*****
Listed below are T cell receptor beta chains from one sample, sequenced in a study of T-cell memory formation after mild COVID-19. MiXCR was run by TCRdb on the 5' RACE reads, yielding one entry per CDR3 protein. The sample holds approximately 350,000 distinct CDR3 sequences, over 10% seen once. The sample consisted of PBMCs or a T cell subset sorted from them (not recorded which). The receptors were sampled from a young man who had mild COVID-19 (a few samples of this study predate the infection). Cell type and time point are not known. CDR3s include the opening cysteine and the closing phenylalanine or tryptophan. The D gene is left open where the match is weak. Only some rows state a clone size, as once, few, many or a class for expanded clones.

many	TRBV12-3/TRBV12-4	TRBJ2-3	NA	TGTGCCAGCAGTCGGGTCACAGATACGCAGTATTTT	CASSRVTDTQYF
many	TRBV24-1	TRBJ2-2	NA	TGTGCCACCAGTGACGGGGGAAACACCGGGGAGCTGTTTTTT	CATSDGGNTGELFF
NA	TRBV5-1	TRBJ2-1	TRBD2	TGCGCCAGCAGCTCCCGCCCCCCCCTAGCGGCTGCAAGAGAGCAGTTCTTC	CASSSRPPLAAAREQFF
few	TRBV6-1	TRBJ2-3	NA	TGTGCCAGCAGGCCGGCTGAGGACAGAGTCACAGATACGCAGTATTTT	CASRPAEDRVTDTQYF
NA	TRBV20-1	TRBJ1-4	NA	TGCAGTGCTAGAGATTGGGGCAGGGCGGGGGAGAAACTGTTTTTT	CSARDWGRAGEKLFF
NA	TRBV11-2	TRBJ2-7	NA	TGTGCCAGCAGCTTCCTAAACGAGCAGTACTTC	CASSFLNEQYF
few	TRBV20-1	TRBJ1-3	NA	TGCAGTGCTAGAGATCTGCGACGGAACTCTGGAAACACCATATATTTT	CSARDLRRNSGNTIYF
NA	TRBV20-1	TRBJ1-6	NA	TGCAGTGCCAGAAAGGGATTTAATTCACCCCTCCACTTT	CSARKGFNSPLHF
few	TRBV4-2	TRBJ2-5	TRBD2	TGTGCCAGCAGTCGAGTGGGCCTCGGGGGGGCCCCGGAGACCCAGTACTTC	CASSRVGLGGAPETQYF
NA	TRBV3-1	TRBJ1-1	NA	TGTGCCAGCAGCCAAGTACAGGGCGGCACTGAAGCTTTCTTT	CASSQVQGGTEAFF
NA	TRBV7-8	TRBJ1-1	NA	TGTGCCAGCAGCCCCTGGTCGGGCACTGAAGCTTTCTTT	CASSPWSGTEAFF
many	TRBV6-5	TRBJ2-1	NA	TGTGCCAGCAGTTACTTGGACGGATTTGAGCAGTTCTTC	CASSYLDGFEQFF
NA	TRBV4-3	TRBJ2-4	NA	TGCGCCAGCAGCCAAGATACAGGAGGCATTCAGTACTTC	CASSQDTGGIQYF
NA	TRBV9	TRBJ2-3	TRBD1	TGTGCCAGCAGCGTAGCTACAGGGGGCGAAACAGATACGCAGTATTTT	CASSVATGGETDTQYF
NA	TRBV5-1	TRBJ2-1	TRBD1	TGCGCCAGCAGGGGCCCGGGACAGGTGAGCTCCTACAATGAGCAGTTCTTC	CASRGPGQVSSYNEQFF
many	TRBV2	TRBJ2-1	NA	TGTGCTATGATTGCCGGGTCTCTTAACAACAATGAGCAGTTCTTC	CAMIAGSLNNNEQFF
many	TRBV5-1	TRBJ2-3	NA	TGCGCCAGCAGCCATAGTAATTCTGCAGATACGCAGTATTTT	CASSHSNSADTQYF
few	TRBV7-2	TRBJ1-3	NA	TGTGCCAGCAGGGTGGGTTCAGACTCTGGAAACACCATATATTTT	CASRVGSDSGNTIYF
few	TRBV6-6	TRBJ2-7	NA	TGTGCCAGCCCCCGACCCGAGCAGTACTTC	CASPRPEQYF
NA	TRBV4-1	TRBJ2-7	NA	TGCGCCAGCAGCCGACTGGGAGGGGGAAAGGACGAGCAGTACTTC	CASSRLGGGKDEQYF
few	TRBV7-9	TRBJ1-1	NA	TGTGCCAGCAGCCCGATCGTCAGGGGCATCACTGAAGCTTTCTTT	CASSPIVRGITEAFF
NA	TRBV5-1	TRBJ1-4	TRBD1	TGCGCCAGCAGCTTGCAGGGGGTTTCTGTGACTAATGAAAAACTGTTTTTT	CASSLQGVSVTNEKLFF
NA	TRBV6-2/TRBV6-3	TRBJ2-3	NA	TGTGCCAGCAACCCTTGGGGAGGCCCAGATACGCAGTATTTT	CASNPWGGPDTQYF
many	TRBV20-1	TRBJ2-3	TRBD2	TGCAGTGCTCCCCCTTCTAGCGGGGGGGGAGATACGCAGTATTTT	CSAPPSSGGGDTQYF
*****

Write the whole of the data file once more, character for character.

Listed below are T cell receptor beta chains from one sample, sequenced in a study of T-cell memory formation after mild COVID-19. MiXCR was run by TCRdb on the 5' RACE reads, yielding one entry per CDR3 protein. The sample holds approximately 350,000 distinct CDR3 sequences, over 10% seen once. The sample consisted of PBMCs or a T cell subset sorted from them (not recorded which). The receptors were sampled from a young man who had mild COVID-19 (a few samples of this study predate the infection). Cell type and time point are not known. CDR3s include the opening cysteine and the closing phenylalanine or tryptophan. The D gene is left open where the match is weak. Only some rows state a clone size, as once, few, many or a class for expanded clones.

many	TRBV12-3/TRBV12-4	TRBJ2-3	NA	TGTGCCAGCAGTCGGGTCACAGATACGCAGTATTTT	CASSRVTDTQYF
many	TRBV24-1	TRBJ2-2	NA	TGTGCCACCAGTGACGGGGGAAACACCGGGGAGCTGTTTTTT	CATSDGGNTGELFF
NA	TRBV5-1	TRBJ2-1	TRBD2	TGCGCCAGCAGCTCCCGCCCCCCCCTAGCGGCTGCAAGAGAGCAGTTCTTC	CASSSRPPLAAAREQFF
few	TRBV6-1	TRBJ2-3	NA	TGTGCCAGCAGGCCGGCTGAGGACAGAGTCACAGATACGCAGTATTTT	CASRPAEDRVTDTQYF
NA	TRBV20-1	TRBJ1-4	NA	TGCAGTGCTAGAGATTGGGGCAGGGCGGGGGAGAAACTGTTTTTT	CSARDWGRAGEKLFF
NA	TRBV11-2	TRBJ2-7	NA	TGTGCCAGCAGCTTCCTAAACGAGCAGTACTTC	CASSFLNEQYF
few	TRBV20-1	TRBJ1-3	NA	TGCAGTGCTAGAGATCTGCGACGGAACTCTGGAAACACCATATATTTT	CSARDLRRNSGNTIYF
NA	TRBV20-1	TRBJ1-6	NA	TGCAGTGCCAGAAAGGGATTTAATTCACCCCTCCACTTT	CSARKGFNSPLHF
few	TRBV4-2	TRBJ2-5	TRBD2	TGTGCCAGCAGTCGAGTGGGCCTCGGGGGGGCCCCGGAGACCCAGTACTTC	CASSRVGLGGAPETQYF
NA	TRBV3-1	TRBJ1-1	NA	TGTGCCAGCAGCCAAGTACAGGGCGGCACTGAAGCTTTCTTT	CASSQVQGGTEAFF
NA	TRBV7-8	TRBJ1-1	NA	TGTGCCAGCAGCCCCTGGTCGGGCACTGAAGCTTTCTTT	CASSPWSGTEAFF
many	TRBV6-5	TRBJ2-1	NA	TGTGCCAGCAGTTACTTGGACGGATTTGAGCAGTTCTTC	CASSYLDGFEQFF
NA	TRBV4-3	TRBJ2-4	NA	TGCGCCAGCAGCCAAGATACAGGAGGCATTCAGTACTTC	CASSQDTGGIQYF
NA	TRBV9	TRBJ2-3	TRBD1	TGTGCCAGCAGCGTAGCTACAGGGGGCGAAACAGATACGCAGTATTTT	CASSVATGGETDTQYF
NA	TRBV5-1	TRBJ2-1	TRBD1	TGCGCCAGCAGGGGCCCGGGACAGGTGAGCTCCTACAATGAGCAGTTCTTC	CASRGPGQVSSYNEQFF
many	TRBV2	TRBJ2-1	NA	TGTGCTATGATTGCCGGGTCTCTTAACAACAATGAGCAGTTCTTC	CAMIAGSLNNNEQFF
many	TRBV5-1	TRBJ2-3	NA	TGCGCCAGCAGCCATAGTAATTCTGCAGATACGCAGTATTTT	CASSHSNSADTQYF
few	TRBV7-2	TRBJ1-3	NA	TGTGCCAGCAGGGTGGGTTCAGACTCTGGAAACACCATATATTTT	CASRVGSDSGNTIYF
few	TRBV6-6	TRBJ2-7	NA	TGTGCCAGCCCCCGACCCGAGCAGTACTTC	CASPRPEQYF
NA	TRBV4-1	TRBJ2-7	NA	TGCGCCAGCAGCCGACTGGGAGGGGGAAAGGACGAGCAGTACTTC	CASSRLGGGKDEQYF
few	TRBV7-9	TRBJ1-1	NA	TGTGCCAGCAGCCCGATCGTCAGGGGCATCACTGAAGCTTTCTTT	CASSPIVRGITEAFF
NA	TRBV5-1	TRBJ1-4	TRBD1	TGCGCCAGCAGCTTGCAGGGGGTTTCTGTGACTAATGAAAAACTGTTTTTT	CASSLQGVSVTNEKLFF
NA	TRBV6-2/TRBV6-3	TRBJ2-3	NA	TGTGCCAGCAACCCTTGGGGAGGCCCAGATACGCAGTATTTT	CASNPWGGPDTQYF
many	TRBV20-1	TRBJ2-3	TRBD2	TGCAGTGCTCCCCCTTCTAGCGGGGGGGGAGATACGCAGTATTTT	CSAPPSSGGGDTQYF